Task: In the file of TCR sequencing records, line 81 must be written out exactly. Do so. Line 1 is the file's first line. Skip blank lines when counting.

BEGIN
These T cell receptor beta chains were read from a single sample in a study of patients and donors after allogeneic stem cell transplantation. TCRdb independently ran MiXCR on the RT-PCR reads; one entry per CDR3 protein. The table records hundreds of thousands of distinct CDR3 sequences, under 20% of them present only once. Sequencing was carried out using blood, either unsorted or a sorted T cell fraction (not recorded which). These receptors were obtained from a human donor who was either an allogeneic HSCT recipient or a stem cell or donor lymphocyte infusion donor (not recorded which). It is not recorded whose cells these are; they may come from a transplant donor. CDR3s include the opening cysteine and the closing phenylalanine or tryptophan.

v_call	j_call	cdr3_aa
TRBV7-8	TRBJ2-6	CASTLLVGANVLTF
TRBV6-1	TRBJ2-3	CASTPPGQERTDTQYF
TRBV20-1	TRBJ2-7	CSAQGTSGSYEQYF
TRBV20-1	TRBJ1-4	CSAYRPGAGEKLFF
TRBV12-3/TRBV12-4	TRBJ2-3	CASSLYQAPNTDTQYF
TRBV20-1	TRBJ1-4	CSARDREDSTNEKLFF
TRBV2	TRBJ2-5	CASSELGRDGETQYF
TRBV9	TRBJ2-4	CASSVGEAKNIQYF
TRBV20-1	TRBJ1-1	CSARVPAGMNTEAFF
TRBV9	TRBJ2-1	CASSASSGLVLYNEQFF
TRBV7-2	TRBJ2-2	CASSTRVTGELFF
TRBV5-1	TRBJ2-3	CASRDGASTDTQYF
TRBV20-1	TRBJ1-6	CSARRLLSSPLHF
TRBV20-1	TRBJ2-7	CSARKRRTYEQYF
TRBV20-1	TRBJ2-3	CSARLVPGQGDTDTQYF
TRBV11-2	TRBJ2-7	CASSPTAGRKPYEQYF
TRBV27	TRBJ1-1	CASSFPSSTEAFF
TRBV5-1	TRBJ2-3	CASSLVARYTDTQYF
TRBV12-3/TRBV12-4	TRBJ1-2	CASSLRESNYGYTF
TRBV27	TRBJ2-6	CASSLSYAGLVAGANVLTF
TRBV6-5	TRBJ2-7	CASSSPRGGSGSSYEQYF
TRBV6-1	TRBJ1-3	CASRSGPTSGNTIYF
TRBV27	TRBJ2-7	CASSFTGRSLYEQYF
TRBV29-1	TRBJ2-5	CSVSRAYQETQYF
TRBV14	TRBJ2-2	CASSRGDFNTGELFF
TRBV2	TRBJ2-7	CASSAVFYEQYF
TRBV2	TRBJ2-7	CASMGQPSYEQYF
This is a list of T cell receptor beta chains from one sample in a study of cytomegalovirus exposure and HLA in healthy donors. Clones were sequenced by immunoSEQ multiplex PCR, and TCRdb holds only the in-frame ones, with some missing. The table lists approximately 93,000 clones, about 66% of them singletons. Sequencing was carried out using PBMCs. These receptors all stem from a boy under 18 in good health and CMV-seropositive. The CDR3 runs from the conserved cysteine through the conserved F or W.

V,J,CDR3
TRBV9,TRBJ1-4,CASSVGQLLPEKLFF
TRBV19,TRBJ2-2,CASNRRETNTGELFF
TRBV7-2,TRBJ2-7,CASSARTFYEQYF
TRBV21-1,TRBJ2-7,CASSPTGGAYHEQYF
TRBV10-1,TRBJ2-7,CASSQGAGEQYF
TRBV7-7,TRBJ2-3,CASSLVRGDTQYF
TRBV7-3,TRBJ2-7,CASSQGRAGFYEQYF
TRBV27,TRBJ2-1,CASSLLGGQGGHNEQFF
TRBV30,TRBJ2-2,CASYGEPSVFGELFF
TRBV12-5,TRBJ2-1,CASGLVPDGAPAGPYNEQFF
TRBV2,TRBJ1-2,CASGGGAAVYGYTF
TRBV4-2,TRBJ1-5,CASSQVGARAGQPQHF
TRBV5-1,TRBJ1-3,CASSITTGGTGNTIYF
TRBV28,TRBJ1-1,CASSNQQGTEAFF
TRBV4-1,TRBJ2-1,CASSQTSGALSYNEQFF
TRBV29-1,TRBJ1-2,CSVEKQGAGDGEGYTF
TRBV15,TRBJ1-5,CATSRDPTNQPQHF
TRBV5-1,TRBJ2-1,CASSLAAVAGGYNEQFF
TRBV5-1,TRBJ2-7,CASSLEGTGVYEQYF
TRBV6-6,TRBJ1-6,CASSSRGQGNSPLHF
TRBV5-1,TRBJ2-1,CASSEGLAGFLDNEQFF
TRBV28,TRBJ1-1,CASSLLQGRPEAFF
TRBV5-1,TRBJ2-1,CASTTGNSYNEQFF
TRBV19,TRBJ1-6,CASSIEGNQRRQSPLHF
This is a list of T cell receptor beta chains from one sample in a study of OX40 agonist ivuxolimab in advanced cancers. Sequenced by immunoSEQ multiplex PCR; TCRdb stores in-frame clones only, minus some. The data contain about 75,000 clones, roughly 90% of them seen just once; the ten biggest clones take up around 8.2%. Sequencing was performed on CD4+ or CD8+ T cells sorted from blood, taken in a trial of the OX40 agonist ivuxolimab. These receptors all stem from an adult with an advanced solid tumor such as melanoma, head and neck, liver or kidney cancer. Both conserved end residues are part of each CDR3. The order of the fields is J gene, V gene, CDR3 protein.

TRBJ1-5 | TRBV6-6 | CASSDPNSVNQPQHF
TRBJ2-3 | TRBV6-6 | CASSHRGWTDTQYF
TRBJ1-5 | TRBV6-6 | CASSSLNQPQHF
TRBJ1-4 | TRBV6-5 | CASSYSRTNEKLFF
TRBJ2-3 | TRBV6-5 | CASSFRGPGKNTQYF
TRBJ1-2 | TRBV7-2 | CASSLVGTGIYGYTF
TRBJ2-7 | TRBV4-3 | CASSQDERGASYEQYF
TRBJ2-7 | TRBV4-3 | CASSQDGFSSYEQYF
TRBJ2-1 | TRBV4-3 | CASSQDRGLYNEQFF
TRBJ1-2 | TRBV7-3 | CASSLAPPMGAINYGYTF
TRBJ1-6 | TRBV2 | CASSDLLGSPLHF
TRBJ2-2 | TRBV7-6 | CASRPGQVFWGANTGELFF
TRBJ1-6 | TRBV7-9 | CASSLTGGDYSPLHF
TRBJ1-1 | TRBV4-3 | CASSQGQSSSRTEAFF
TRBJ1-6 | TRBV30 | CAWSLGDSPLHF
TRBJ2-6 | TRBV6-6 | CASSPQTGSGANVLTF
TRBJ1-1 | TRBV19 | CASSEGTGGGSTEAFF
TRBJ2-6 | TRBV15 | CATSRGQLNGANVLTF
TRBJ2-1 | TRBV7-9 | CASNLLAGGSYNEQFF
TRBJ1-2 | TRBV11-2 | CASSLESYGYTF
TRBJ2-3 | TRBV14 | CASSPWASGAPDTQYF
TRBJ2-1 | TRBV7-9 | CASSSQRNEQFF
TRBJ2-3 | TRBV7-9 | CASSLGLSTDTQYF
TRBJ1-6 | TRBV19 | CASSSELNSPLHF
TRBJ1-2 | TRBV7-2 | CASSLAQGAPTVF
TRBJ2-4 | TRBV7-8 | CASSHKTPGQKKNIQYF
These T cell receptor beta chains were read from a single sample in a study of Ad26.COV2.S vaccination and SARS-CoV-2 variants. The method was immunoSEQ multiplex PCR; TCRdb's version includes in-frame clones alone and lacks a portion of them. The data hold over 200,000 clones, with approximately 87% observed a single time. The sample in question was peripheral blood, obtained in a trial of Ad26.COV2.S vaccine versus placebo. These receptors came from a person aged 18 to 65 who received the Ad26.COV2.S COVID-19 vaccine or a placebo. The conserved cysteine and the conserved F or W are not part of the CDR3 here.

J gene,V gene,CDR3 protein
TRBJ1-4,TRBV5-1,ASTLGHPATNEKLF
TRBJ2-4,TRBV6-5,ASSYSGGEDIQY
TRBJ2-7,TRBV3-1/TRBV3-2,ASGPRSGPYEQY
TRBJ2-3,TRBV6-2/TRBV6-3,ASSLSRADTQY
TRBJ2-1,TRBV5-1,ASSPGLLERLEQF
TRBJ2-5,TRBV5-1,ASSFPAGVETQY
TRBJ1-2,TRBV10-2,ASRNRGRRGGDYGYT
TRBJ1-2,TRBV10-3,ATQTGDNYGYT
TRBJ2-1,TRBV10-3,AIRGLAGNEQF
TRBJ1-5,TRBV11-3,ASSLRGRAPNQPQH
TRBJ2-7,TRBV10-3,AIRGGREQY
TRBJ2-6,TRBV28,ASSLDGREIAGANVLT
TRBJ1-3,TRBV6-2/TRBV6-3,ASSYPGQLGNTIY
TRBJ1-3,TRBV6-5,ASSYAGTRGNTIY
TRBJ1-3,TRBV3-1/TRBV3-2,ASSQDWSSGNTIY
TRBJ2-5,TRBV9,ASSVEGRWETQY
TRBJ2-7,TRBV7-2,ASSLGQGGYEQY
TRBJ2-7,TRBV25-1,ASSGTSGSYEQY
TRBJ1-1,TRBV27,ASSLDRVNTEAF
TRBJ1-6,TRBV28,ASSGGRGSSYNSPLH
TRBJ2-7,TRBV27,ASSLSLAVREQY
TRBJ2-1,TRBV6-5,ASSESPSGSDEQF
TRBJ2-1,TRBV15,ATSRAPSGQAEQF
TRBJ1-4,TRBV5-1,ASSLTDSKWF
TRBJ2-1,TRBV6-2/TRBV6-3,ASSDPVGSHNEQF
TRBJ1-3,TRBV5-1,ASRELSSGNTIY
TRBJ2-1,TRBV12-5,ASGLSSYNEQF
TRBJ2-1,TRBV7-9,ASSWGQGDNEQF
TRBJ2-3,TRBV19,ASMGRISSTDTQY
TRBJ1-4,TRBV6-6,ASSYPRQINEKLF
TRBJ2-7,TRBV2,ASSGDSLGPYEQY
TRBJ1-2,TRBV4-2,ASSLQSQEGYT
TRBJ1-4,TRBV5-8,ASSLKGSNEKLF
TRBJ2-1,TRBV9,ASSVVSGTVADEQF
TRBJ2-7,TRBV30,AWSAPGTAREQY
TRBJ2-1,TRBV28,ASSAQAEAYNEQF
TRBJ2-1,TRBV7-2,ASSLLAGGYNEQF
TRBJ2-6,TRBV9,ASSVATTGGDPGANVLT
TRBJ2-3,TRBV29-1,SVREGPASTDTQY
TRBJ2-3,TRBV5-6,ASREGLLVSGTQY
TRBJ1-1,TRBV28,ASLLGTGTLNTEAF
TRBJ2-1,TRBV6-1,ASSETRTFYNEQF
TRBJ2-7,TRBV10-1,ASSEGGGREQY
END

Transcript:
TRBJ1-2 | TRBV7-2 | CASSLAQGAPTVF